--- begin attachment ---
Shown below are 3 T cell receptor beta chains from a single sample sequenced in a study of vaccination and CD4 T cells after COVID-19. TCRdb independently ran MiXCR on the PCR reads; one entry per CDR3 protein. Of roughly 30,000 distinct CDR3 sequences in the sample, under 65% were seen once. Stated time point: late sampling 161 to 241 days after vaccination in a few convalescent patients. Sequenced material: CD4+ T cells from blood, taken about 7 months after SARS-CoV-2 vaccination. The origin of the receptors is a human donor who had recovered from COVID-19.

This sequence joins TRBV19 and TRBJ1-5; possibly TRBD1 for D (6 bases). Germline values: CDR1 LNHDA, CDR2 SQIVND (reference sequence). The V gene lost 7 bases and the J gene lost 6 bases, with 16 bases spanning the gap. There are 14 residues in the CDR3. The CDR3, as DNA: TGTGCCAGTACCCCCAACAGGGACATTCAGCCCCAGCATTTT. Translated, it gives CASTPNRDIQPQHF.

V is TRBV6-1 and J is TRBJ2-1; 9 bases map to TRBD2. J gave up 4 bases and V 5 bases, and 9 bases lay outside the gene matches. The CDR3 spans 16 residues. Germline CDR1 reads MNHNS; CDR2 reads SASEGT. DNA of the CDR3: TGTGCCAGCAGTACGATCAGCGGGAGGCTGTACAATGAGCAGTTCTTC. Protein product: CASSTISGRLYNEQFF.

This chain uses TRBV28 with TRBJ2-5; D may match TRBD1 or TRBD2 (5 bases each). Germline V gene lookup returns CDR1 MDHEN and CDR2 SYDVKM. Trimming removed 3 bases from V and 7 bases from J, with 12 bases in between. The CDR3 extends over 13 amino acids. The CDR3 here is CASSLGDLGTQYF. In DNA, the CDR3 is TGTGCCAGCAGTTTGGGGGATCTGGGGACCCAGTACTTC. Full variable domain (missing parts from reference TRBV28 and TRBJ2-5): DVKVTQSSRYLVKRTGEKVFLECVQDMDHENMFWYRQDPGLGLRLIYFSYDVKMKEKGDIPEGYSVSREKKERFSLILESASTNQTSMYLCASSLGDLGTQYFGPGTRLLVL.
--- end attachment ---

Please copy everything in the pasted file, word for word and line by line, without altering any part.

Shown below are 3 T cell receptor beta chains from a single sample sequenced in a study of vaccination and CD4 T cells after COVID-19. TCRdb independently ran MiXCR on the PCR reads; one entry per CDR3 protein. Of roughly 30,000 distinct CDR3 sequences in the sample, under 65% were seen once. Stated time point: late sampling 161 to 241 days after vaccination in a few convalescent patients. Sequenced material: CD4+ T cells from blood, taken about 7 months after SARS-CoV-2 vaccination. The origin of the receptors is a human donor who had recovered from COVID-19.

This sequence joins TRBV19 and TRBJ1-5; possibly TRBD1 for D (6 bases). Germline values: CDR1 LNHDA, CDR2 SQIVND (reference sequence). The V gene lost 7 bases and the J gene lost 6 bases, with 16 bases spanning the gap. There are 14 residues in the CDR3. The CDR3, as DNA: TGTGCCAGTACCCCCAACAGGGACATTCAGCCCCAGCATTTT. Translated, it gives CASTPNRDIQPQHF.

V is TRBV6-1 and J is TRBJ2-1; 9 bases map to TRBD2. J gave up 4 bases and V 5 bases, and 9 bases lay outside the gene matches. The CDR3 spans 16 residues. Germline CDR1 reads MNHNS; CDR2 reads SASEGT. DNA of the CDR3: TGTGCCAGCAGTACGATCAGCGGGAGGCTGTACAATGAGCAGTTCTTC. Protein product: CASSTISGRLYNEQFF.

This chain uses TRBV28 with TRBJ2-5; D may match TRBD1 or TRBD2 (5 bases each). Germline V gene lookup returns CDR1 MDHEN and CDR2 SYDVKM. Trimming removed 3 bases from V and 7 bases from J, with 12 bases in between. The CDR3 extends over 13 amino acids. The CDR3 here is CASSLGDLGTQYF. In DNA, the CDR3 is TGTGCCAGCAGTTTGGGGGATCTGGGGACCCAGTACTTC. Full variable domain (missing parts from reference TRBV28 and TRBJ2-5): DVKVTQSSRYLVKRTGEKVFLECVQDMDHENMFWYRQDPGLGLRLIYFSYDVKMKEKGDIPEGYSVSREKKERFSLILESASTNQTSMYLCASSLGDLGTQYFGPGTRLLVL.